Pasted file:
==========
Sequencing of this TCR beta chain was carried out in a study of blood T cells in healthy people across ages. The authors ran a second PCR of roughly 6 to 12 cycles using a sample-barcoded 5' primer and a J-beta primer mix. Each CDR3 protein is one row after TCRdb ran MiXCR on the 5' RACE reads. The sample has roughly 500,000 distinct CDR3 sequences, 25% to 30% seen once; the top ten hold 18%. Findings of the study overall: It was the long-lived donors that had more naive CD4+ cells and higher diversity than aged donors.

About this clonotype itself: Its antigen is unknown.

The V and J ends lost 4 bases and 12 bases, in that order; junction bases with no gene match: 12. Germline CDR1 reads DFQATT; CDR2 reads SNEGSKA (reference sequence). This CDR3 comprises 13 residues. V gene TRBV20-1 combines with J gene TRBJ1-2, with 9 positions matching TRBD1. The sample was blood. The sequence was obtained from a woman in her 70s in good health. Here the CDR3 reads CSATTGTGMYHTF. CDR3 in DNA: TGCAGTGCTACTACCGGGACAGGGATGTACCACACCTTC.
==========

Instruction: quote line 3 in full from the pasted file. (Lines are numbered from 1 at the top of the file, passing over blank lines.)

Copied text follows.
The V and J ends lost 4 bases and 12 bases, in that order; junction bases with no gene match: 12. Germline CDR1 reads DFQATT; CDR2 reads SNEGSKA (reference sequence). This CDR3 comprises 13 residues. V gene TRBV20-1 combines with J gene TRBJ1-2, with 9 positions matching TRBD1. The sample was blood. The sequence was obtained from a woman in her 70s in good health. Here the CDR3 reads CSATTGTGMYHTF. CDR3 in DNA: TGCAGTGCTACTACCGGGACAGGGATGTACCACACCTTC.